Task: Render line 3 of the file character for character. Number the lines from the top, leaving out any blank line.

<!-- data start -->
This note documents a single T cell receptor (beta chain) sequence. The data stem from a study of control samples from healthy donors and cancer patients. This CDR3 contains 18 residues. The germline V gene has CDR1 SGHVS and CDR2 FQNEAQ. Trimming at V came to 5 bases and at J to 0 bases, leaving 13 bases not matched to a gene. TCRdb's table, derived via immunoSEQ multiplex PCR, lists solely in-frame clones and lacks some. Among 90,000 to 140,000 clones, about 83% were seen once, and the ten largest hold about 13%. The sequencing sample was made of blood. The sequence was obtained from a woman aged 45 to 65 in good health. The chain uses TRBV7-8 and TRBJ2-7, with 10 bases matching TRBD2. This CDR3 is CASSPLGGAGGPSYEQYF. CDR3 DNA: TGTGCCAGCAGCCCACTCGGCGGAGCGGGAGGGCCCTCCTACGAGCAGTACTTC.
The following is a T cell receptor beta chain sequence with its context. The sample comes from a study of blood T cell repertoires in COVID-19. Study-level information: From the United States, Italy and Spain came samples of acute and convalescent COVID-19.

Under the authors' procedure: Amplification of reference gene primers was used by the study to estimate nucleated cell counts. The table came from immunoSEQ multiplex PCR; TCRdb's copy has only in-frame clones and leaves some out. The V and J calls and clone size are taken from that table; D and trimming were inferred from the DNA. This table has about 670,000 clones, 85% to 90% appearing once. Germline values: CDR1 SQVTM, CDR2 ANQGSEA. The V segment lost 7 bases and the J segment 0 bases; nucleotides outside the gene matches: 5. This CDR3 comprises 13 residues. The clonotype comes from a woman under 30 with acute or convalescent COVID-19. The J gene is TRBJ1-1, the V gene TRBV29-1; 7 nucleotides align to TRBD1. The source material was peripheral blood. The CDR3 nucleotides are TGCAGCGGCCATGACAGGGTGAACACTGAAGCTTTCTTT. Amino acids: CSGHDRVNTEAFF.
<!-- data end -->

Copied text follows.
Under the authors' procedure: Amplification of reference gene primers was used by the study to estimate nucleated cell counts. The table came from immunoSEQ multiplex PCR; TCRdb's copy has only in-frame clones and leaves some out. The V and J calls and clone size are taken from that table; D and trimming were inferred from the DNA. This table has about 670,000 clones, 85% to 90% appearing once. Germline values: CDR1 SQVTM, CDR2 ANQGSEA. The V segment lost 7 bases and the J segment 0 bases; nucleotides outside the gene matches: 5. This CDR3 comprises 13 residues. The clonotype comes from a woman under 30 with acute or convalescent COVID-19. The J gene is TRBJ1-1, the V gene TRBV29-1; 7 nucleotides align to TRBD1. The source material was peripheral blood. The CDR3 nucleotides are TGCAGCGGCCATGACAGGGTGAACACTGAAGCTTTCTTT. Amino acids: CSGHDRVNTEAFF.